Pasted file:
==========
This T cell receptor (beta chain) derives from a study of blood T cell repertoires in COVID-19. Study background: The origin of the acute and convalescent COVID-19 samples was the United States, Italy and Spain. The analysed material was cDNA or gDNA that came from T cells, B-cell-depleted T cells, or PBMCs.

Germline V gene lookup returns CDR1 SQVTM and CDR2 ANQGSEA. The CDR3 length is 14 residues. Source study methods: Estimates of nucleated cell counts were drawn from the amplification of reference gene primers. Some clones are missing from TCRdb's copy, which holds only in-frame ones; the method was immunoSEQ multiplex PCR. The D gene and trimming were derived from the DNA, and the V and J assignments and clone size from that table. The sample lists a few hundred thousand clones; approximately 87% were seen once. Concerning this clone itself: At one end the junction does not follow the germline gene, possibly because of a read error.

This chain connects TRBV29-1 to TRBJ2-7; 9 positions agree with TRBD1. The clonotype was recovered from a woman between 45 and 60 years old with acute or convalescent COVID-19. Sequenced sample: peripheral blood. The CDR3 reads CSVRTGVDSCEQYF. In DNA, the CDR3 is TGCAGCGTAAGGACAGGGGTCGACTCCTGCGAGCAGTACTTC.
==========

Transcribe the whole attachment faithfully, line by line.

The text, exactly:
This T cell receptor (beta chain) derives from a study of blood T cell repertoires in COVID-19. Study background: The origin of the acute and convalescent COVID-19 samples was the United States, Italy and Spain. The analysed material was cDNA or gDNA that came from T cells, B-cell-depleted T cells, or PBMCs.

Germline V gene lookup returns CDR1 SQVTM and CDR2 ANQGSEA. The CDR3 length is 14 residues. Source study methods: Estimates of nucleated cell counts were drawn from the amplification of reference gene primers. Some clones are missing from TCRdb's copy, which holds only in-frame ones; the method was immunoSEQ multiplex PCR. The D gene and trimming were derived from the DNA, and the V and J assignments and clone size from that table. The sample lists a few hundred thousand clones; approximately 87% were seen once. Concerning this clone itself: At one end the junction does not follow the germline gene, possibly because of a read error.

This chain connects TRBV29-1 to TRBJ2-7; 9 positions agree with TRBD1. The clonotype was recovered from a woman between 45 and 60 years old with acute or convalescent COVID-19. Sequenced sample: peripheral blood. The CDR3 reads CSVRTGVDSCEQYF. In DNA, the CDR3 is TGCAGCGTAAGGACAGGGGTCGACTCCTGCGAGCAGTACTTC.